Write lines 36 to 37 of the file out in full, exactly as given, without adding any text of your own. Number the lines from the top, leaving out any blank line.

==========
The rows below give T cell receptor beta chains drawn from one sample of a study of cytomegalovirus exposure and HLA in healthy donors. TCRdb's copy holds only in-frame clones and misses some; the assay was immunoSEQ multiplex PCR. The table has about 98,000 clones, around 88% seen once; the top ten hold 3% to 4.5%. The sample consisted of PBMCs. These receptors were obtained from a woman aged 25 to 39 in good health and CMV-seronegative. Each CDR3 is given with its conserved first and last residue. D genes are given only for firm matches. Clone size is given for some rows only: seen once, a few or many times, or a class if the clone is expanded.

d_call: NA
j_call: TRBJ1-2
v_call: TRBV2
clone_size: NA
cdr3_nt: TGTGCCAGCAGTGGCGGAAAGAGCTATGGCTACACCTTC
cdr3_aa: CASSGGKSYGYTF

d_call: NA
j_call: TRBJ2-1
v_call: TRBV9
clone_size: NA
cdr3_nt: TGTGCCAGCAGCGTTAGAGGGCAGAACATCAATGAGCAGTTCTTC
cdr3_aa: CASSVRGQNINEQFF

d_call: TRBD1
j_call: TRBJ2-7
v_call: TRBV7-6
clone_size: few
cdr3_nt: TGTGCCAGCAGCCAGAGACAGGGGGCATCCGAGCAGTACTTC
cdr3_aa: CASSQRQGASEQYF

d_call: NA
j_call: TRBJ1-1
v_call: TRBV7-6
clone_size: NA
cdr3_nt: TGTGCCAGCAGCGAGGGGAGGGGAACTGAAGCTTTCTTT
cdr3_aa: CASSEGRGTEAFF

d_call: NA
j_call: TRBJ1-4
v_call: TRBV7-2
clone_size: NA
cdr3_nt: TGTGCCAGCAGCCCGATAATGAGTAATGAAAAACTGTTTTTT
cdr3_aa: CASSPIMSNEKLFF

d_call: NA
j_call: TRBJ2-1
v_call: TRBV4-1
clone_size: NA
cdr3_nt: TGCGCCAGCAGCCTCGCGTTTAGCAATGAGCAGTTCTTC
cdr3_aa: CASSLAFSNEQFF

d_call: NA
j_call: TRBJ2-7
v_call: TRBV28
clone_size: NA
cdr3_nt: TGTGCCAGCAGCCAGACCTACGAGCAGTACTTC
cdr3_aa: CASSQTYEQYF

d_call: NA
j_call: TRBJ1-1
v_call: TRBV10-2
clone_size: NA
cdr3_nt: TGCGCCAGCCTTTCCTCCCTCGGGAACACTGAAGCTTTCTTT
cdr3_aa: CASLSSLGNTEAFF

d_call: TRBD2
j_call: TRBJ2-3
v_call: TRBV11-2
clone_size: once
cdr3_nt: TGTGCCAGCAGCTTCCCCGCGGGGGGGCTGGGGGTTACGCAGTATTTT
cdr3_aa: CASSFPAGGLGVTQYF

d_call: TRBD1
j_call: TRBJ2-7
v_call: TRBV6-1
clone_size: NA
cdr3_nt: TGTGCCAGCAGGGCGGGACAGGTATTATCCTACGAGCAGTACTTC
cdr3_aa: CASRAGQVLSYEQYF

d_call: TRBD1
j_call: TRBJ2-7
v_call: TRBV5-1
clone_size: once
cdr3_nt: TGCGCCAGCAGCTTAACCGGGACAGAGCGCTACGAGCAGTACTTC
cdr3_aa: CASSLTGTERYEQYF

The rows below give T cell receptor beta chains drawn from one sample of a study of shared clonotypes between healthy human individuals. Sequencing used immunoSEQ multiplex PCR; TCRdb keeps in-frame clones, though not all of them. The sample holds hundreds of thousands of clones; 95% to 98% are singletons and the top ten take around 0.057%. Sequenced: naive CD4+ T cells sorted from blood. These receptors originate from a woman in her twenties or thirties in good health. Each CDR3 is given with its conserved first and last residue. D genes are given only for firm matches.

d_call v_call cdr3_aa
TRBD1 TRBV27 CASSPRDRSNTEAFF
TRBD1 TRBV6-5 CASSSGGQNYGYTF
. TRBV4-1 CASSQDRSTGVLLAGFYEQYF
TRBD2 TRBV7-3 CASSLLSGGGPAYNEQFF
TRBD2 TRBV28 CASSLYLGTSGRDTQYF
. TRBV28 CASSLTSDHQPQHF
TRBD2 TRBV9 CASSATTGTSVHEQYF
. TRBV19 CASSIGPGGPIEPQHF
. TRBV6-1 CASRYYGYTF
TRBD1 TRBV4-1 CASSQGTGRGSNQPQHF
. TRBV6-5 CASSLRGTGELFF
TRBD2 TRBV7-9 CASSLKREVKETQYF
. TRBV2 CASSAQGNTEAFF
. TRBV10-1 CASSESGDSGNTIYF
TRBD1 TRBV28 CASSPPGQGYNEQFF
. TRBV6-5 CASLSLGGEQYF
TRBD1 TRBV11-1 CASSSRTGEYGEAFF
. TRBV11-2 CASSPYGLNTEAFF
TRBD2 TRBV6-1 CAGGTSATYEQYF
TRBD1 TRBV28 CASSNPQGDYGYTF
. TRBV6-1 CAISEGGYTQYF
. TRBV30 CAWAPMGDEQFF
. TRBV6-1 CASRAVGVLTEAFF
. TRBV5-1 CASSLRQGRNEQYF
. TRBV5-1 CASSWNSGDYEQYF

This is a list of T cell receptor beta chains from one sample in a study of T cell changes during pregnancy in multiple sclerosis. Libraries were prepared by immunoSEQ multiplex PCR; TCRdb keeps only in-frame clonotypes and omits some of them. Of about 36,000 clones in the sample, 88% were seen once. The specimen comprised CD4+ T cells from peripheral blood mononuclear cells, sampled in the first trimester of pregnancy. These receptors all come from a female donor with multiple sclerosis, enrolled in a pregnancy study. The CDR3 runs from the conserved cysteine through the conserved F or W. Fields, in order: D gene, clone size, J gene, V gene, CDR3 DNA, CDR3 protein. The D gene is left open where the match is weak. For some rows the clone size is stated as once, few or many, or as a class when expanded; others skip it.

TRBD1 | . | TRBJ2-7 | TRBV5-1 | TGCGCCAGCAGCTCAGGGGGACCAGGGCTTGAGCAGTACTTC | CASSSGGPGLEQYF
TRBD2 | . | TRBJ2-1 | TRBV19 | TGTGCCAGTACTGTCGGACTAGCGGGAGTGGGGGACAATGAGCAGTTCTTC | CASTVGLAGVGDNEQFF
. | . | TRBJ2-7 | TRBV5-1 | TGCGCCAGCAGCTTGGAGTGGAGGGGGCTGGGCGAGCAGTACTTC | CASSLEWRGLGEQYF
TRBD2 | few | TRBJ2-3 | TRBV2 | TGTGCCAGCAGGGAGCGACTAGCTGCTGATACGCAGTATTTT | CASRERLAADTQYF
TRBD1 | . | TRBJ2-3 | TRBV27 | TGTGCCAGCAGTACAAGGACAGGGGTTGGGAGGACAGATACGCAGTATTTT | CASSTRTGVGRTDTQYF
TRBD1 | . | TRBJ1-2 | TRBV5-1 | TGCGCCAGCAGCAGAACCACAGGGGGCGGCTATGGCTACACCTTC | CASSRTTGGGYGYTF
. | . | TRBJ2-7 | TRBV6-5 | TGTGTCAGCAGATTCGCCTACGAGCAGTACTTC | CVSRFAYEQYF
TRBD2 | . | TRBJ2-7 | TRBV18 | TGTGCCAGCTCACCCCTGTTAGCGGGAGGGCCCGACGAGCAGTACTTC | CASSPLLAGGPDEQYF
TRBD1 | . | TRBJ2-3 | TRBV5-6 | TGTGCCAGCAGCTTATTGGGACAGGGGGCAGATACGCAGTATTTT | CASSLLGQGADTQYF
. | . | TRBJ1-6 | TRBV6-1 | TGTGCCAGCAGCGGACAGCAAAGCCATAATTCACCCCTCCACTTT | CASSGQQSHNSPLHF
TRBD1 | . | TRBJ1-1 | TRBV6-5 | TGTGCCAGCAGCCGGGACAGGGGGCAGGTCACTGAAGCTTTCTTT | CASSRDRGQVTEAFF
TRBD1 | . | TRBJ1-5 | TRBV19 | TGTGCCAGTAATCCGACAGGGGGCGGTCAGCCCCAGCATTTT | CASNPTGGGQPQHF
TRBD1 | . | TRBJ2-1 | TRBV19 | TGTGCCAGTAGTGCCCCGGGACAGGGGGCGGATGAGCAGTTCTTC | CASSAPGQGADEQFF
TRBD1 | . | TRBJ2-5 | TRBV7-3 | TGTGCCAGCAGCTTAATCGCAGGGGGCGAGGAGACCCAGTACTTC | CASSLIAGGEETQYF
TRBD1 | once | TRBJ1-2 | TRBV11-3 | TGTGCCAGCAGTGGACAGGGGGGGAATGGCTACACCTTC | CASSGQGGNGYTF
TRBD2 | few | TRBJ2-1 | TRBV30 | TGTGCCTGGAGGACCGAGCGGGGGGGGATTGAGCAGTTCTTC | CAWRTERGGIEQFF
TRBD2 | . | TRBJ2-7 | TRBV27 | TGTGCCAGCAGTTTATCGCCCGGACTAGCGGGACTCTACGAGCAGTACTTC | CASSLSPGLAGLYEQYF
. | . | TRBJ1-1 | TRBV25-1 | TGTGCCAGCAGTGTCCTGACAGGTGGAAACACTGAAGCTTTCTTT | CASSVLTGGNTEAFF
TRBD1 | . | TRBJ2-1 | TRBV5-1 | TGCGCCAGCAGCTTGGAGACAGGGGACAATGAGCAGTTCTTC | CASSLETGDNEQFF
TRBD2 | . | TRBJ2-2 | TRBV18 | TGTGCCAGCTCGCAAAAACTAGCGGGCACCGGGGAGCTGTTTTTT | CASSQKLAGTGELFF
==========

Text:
cdr3_nt: TGCGCCAGCAGCCTCGCGTTTAGCAATGAGCAGTTCTTC
cdr3_aa: CASSLAFSNEQFF